Remarks by Prof. Emmanuel Tumusiime-Mutebile, Governor, Bank of Uganda at the Uganda Banker’s Association informal dinner, Piato Restaurant, 2nd December, 2016
Good evening Ladies and Gentlemen,
Thank you all for coming here this evening for our informal UBA dinner.
I spoke last week at the Institute of Banking and Financial Services annual banking dinner about the current challenges facing the banking industry. Tonight I would like to make a few brief remarks about the current macroeconomic situation and prospects, notably as regards economic growth, the exchange rate and inflation.
Real economic growth, over the last five years, has averaged about five percent per annum. This is very likely close to the economy’s sustainable potential growth rate, given growth of the labour force, capital stock and productivity. In the last fiscal year, which ended in June 2016, real GDP growth was 4.8 percent, which is slightly below potential, but is far from being a recession as some people have claimed, although I appreciate that trading conditions have been difficult for many businesses.
There were factors which probably depressed economic growth in FY 2015/16, such as the increase in market interest rates, the exchange rate volatility in the first half of the fiscal year and the election in the third quarter. Without an election, and with probably lower interest rates and hopefully less volatile exchange rates (although that is hard to predict) I would expect that conditions in the current fiscal year will be more conducive to growth and so I would expect that we will experience a small rise in the real GDP growth, to five percent or even slightly higher.
Let me now turn to the exchange rate, which has depreciated in recent weeks, after a long period – nearly 11 months – of stability. Against the US dollar, the Shilling has depreciated by 4.7 percent since the end of October. However, more than half of that depreciation is attributable to the strengthening of the US dollar against major currencies since the Presidential election in the US, which has led to expectations of higher interest rates in that country.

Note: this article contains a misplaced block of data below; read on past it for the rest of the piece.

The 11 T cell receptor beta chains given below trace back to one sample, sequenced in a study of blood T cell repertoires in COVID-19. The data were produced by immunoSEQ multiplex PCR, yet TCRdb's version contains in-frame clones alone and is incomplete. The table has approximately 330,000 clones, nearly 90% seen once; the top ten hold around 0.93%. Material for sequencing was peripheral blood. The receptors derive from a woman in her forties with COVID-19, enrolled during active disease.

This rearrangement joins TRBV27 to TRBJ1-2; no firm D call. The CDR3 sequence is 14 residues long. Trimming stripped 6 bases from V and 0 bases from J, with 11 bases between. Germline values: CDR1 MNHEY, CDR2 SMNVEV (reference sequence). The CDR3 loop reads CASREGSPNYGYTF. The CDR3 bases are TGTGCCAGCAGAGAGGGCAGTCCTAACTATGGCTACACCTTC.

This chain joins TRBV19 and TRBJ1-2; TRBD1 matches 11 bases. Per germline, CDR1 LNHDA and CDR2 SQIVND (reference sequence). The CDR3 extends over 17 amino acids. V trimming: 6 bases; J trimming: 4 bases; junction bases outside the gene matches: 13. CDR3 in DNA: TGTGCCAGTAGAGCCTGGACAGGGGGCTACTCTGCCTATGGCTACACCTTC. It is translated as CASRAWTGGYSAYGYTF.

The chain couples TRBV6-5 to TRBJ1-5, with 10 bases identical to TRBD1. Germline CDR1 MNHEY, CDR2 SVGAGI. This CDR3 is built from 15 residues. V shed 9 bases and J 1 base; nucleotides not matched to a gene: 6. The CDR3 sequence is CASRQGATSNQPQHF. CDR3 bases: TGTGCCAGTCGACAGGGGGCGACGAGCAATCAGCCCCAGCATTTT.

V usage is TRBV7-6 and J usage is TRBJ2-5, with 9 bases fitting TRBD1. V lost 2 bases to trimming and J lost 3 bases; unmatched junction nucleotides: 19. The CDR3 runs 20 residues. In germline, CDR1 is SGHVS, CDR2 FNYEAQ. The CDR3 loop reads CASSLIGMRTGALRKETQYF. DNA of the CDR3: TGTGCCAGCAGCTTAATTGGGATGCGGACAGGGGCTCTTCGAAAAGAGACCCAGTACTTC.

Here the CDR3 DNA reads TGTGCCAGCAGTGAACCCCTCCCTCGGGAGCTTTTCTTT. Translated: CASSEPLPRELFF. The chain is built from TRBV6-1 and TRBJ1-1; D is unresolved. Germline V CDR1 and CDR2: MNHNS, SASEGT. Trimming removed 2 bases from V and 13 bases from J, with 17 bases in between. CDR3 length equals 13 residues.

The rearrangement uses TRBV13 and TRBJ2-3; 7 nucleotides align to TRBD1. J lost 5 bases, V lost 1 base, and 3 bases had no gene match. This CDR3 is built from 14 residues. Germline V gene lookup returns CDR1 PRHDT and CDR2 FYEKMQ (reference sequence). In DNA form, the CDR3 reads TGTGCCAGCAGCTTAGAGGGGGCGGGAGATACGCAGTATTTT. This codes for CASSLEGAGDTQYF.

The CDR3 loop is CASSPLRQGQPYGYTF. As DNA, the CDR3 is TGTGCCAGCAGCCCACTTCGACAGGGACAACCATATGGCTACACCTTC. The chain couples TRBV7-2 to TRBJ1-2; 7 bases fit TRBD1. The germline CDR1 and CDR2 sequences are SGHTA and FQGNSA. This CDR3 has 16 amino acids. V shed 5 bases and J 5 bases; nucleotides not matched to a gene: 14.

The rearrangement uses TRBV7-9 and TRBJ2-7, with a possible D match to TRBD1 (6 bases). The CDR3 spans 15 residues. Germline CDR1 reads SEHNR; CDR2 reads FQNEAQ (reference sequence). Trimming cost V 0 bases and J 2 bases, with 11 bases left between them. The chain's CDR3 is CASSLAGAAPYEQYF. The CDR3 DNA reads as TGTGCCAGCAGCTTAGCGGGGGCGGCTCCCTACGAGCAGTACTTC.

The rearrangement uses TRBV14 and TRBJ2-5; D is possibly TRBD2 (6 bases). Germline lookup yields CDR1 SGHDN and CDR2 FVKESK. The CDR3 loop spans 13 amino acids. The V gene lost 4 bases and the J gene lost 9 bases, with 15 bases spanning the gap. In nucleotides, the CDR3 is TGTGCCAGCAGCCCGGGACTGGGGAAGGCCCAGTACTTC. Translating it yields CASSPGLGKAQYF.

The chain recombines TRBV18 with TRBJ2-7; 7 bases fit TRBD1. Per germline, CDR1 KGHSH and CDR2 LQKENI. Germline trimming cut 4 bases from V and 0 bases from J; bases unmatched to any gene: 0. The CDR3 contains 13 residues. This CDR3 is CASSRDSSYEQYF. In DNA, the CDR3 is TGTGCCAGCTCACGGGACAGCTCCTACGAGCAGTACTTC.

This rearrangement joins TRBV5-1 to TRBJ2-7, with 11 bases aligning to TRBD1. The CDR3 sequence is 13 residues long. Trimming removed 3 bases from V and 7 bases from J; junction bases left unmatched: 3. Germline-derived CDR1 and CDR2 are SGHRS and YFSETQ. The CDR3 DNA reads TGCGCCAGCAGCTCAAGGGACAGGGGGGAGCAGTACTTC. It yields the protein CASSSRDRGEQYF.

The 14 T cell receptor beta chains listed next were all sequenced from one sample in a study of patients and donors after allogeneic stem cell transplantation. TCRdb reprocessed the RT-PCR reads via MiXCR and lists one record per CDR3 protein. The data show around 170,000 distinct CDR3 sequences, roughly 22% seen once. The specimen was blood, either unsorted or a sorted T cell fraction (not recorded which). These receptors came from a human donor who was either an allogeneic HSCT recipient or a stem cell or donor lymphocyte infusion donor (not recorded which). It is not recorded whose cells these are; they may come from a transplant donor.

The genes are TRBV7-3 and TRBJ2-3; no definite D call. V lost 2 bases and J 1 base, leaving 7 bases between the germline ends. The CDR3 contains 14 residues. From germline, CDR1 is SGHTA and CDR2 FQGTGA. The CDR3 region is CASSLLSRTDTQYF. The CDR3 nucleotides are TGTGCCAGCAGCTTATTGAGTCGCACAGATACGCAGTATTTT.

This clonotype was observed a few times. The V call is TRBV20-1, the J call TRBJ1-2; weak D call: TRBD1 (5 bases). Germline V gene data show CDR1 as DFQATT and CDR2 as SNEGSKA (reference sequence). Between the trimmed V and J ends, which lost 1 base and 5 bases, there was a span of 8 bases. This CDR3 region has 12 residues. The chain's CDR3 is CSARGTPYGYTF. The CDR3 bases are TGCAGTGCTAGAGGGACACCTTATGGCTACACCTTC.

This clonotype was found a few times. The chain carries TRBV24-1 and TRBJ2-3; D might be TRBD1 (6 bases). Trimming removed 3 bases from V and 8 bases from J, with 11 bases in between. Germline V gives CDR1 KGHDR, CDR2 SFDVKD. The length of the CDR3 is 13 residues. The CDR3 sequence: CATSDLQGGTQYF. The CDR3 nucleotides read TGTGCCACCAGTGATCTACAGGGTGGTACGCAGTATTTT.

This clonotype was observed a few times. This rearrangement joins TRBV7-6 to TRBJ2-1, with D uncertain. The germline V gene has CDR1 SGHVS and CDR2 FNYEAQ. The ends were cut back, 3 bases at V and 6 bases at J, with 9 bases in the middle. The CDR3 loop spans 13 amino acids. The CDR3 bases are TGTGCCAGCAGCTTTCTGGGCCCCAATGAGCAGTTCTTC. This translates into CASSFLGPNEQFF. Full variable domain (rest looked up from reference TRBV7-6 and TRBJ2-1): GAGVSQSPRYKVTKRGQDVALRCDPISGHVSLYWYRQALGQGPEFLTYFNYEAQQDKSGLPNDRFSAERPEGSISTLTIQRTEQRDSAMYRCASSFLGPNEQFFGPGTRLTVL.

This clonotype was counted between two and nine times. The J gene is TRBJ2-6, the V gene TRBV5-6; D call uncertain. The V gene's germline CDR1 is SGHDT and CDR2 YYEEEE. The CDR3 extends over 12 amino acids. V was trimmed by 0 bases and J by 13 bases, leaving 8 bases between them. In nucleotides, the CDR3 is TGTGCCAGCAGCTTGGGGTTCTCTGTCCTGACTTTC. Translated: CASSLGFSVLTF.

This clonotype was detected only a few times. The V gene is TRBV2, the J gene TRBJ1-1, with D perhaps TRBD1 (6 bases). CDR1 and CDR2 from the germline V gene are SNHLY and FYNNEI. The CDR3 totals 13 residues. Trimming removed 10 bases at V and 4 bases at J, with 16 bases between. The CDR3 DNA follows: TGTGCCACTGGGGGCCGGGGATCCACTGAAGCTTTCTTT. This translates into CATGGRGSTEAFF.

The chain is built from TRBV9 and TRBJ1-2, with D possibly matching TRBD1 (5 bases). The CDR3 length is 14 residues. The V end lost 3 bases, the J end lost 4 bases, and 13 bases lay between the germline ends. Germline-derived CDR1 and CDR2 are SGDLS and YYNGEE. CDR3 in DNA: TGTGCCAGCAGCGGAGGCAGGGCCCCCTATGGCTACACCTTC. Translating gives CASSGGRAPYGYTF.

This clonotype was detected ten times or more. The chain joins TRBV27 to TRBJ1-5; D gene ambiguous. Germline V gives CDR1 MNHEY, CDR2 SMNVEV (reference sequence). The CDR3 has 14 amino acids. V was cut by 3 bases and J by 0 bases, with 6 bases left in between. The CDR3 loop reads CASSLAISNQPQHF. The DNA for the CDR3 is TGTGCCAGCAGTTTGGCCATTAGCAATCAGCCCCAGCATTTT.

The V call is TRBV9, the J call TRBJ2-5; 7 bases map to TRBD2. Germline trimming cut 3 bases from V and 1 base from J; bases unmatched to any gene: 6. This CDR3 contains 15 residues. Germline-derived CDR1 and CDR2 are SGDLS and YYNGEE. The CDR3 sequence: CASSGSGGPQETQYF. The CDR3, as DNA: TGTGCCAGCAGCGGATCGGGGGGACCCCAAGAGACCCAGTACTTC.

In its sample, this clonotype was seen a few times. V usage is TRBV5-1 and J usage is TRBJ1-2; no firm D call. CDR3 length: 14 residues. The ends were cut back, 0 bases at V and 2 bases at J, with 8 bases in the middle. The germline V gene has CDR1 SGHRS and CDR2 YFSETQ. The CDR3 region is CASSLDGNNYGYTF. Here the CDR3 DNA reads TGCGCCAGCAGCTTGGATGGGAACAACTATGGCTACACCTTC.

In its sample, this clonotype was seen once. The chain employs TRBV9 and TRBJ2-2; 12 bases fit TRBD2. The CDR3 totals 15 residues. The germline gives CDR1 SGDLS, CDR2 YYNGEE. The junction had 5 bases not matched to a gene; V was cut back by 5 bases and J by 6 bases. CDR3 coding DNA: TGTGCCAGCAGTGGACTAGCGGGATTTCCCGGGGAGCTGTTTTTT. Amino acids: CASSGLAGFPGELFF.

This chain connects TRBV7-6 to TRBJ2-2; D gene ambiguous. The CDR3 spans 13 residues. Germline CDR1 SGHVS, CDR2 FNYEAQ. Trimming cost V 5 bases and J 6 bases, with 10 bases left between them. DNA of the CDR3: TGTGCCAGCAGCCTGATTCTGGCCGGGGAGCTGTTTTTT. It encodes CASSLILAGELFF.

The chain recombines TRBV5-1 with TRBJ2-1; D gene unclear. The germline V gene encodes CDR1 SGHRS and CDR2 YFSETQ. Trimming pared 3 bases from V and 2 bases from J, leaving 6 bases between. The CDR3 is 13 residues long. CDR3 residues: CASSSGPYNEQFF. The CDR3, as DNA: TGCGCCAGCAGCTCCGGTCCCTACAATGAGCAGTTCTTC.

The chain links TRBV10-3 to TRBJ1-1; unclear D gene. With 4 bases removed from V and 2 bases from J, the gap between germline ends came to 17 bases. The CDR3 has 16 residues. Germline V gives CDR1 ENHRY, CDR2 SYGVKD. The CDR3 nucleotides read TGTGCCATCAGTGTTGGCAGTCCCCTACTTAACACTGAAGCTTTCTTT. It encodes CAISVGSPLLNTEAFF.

My staff calculates an index of the Uganda Shilling against a weighted basket of Uganda’s trading partners. This index – called the nominal effective exchange rate index – has depreciated by only 2.3 percent since the end of October. Furthermore, a nominal depreciation of the exchange rate has been necessary to ensure that Uganda remains competitive against its trading partners. Our exchange rate policy, which entails a flexible, market determined exchange rate, is motivated by the need to ensure that our balance of payments is sustainable. Our interventions in the foreign exchange market, such as that which we carried out last week, are intended only to dampen volatility in the exchange rate, and not to impede adjustments in the exchange rate which are necessary to maintain external balance.
Finally, I want to address the issue of inflation. The outturn for inflation in 2016 has been better than we had feared it would be at this time last year, when inflationary pressures were building up. Annual core inflation declined during the first half of 2016 and for the last four months it has settled down at an average of approximately 5 percent, which is in line with our policy target for inflation.
The better than expected inflation outturn in 2016 is attributable to a combination of the tightening of monetary policy by the BOU in mid 2015, when we raised interest rates, and the relatively stable exchange rate since October of last year. When we look at core inflation outturns over a longer horizon, we can see that they have been very close to our policy target. Over the last four years, annual inflation has sometimes been above 5 percent and sometimes been below, but it has averaged 4.9 percent. I hope that you will agree that this demonstrates the effectiveness of our inflation targeting monetary policy framework.
To conclude, ladies and gentlemen, I believe that the prospects for macroeconomic stability in the near to medium term are currently very good. In 2017 we can look forward to real GDP growth which is close to the economy’s medium term potential growth of around 5 percent per annum. With inflationary pressures firmly under control we can also be confident that annual core inflation will continue to trend around our medium term target of 5 percent.
Thank you for listening.